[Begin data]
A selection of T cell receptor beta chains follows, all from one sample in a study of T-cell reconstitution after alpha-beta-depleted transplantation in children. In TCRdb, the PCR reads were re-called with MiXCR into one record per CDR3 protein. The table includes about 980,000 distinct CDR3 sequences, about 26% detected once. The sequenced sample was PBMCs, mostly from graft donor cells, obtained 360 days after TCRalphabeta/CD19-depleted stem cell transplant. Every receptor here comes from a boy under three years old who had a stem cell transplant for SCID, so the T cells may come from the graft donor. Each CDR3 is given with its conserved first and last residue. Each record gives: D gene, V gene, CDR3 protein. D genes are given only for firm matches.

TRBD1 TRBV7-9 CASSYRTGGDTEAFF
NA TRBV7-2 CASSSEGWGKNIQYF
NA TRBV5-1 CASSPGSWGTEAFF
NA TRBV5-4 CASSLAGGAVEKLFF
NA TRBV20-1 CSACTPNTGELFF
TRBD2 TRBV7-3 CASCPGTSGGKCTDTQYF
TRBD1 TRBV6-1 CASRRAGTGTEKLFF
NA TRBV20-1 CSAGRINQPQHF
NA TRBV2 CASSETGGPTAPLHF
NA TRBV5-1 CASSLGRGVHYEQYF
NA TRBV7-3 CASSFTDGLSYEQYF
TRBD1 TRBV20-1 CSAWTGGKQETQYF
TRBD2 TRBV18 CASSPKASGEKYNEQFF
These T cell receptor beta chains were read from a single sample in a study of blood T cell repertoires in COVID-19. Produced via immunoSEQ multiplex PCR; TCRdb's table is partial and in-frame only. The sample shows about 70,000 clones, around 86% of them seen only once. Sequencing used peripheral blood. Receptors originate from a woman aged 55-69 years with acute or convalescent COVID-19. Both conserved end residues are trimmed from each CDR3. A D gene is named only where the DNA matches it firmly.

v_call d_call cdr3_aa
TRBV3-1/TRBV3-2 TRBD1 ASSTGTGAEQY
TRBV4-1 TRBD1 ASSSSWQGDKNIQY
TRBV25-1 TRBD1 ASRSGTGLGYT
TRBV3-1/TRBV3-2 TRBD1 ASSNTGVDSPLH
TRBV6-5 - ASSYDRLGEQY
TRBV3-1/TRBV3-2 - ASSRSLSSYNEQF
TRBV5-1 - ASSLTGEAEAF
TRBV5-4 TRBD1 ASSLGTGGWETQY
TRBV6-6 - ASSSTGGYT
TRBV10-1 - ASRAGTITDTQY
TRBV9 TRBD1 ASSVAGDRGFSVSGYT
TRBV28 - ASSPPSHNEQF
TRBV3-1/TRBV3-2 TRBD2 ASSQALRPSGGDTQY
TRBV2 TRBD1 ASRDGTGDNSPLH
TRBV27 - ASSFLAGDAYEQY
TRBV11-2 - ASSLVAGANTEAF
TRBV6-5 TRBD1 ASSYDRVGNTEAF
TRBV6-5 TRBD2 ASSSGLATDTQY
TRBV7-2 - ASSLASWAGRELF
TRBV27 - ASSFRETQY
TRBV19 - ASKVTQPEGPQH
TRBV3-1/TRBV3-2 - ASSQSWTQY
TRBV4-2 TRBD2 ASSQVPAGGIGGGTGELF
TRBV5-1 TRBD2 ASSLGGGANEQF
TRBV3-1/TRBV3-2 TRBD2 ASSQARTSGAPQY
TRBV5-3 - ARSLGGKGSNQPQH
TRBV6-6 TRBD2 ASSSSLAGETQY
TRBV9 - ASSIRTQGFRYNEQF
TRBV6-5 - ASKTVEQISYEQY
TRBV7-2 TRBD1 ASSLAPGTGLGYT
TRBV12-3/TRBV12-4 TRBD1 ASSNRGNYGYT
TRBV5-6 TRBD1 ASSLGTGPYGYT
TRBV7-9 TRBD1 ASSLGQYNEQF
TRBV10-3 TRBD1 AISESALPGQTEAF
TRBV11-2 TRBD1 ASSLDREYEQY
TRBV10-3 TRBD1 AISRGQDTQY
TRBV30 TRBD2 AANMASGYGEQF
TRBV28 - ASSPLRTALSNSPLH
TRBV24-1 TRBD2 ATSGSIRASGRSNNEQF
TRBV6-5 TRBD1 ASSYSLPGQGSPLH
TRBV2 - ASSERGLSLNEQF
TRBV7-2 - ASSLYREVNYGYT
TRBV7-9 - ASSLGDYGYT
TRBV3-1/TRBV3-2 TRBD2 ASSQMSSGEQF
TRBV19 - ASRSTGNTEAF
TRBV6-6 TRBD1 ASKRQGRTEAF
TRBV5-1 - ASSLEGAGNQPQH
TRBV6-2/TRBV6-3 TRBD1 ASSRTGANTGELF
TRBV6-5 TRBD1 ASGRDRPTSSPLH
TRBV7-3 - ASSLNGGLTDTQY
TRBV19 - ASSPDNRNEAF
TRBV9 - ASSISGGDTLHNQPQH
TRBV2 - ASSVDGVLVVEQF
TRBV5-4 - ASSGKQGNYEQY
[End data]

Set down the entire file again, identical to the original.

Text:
A selection of T cell receptor beta chains follows, all from one sample in a study of T-cell reconstitution after alpha-beta-depleted transplantation in children. In TCRdb, the PCR reads were re-called with MiXCR into one record per CDR3 protein. The table includes about 980,000 distinct CDR3 sequences, about 26% detected once. The sequenced sample was PBMCs, mostly from graft donor cells, obtained 360 days after TCRalphabeta/CD19-depleted stem cell transplant. Every receptor here comes from a boy under three years old who had a stem cell transplant for SCID, so the T cells may come from the graft donor. Each CDR3 is given with its conserved first and last residue. Each record gives: D gene, V gene, CDR3 protein. D genes are given only for firm matches.

TRBD1 TRBV7-9 CASSYRTGGDTEAFF
NA TRBV7-2 CASSSEGWGKNIQYF
NA TRBV5-1 CASSPGSWGTEAFF
NA TRBV5-4 CASSLAGGAVEKLFF
NA TRBV20-1 CSACTPNTGELFF
TRBD2 TRBV7-3 CASCPGTSGGKCTDTQYF
TRBD1 TRBV6-1 CASRRAGTGTEKLFF
NA TRBV20-1 CSAGRINQPQHF
NA TRBV2 CASSETGGPTAPLHF
NA TRBV5-1 CASSLGRGVHYEQYF
NA TRBV7-3 CASSFTDGLSYEQYF
TRBD1 TRBV20-1 CSAWTGGKQETQYF
TRBD2 TRBV18 CASSPKASGEKYNEQFF
These T cell receptor beta chains were read from a single sample in a study of blood T cell repertoires in COVID-19. Produced via immunoSEQ multiplex PCR; TCRdb's table is partial and in-frame only. The sample shows about 70,000 clones, around 86% of them seen only once. Sequencing used peripheral blood. Receptors originate from a woman aged 55-69 years with acute or convalescent COVID-19. Both conserved end residues are trimmed from each CDR3. A D gene is named only where the DNA matches it firmly.

v_call d_call cdr3_aa
TRBV3-1/TRBV3-2 TRBD1 ASSTGTGAEQY
TRBV4-1 TRBD1 ASSSSWQGDKNIQY
TRBV25-1 TRBD1 ASRSGTGLGYT
TRBV3-1/TRBV3-2 TRBD1 ASSNTGVDSPLH
TRBV6-5 - ASSYDRLGEQY
TRBV3-1/TRBV3-2 - ASSRSLSSYNEQF
TRBV5-1 - ASSLTGEAEAF
TRBV5-4 TRBD1 ASSLGTGGWETQY
TRBV6-6 - ASSSTGGYT
TRBV10-1 - ASRAGTITDTQY
TRBV9 TRBD1 ASSVAGDRGFSVSGYT
TRBV28 - ASSPPSHNEQF
TRBV3-1/TRBV3-2 TRBD2 ASSQALRPSGGDTQY
TRBV2 TRBD1 ASRDGTGDNSPLH
TRBV27 - ASSFLAGDAYEQY
TRBV11-2 - ASSLVAGANTEAF
TRBV6-5 TRBD1 ASSYDRVGNTEAF
TRBV6-5 TRBD2 ASSSGLATDTQY
TRBV7-2 - ASSLASWAGRELF
TRBV27 - ASSFRETQY
TRBV19 - ASKVTQPEGPQH
TRBV3-1/TRBV3-2 - ASSQSWTQY
TRBV4-2 TRBD2 ASSQVPAGGIGGGTGELF
TRBV5-1 TRBD2 ASSLGGGANEQF
TRBV3-1/TRBV3-2 TRBD2 ASSQARTSGAPQY
TRBV5-3 - ARSLGGKGSNQPQH
TRBV6-6 TRBD2 ASSSSLAGETQY
TRBV9 - ASSIRTQGFRYNEQF
TRBV6-5 - ASKTVEQISYEQY
TRBV7-2 TRBD1 ASSLAPGTGLGYT
TRBV12-3/TRBV12-4 TRBD1 ASSNRGNYGYT
TRBV5-6 TRBD1 ASSLGTGPYGYT
TRBV7-9 TRBD1 ASSLGQYNEQF
TRBV10-3 TRBD1 AISESALPGQTEAF
TRBV11-2 TRBD1 ASSLDREYEQY
TRBV10-3 TRBD1 AISRGQDTQY
TRBV30 TRBD2 AANMASGYGEQF
TRBV28 - ASSPLRTALSNSPLH
TRBV24-1 TRBD2 ATSGSIRASGRSNNEQF
TRBV6-5 TRBD1 ASSYSLPGQGSPLH
TRBV2 - ASSERGLSLNEQF
TRBV7-2 - ASSLYREVNYGYT
TRBV7-9 - ASSLGDYGYT
TRBV3-1/TRBV3-2 TRBD2 ASSQMSSGEQF
TRBV19 - ASRSTGNTEAF
TRBV6-6 TRBD1 ASKRQGRTEAF
TRBV5-1 - ASSLEGAGNQPQH
TRBV6-2/TRBV6-3 TRBD1 ASSRTGANTGELF
TRBV6-5 TRBD1 ASGRDRPTSSPLH
TRBV7-3 - ASSLNGGLTDTQY
TRBV19 - ASSPDNRNEAF
TRBV9 - ASSISGGDTLHNQPQH
TRBV2 - ASSVDGVLVVEQF
TRBV5-4 - ASSGKQGNYEQY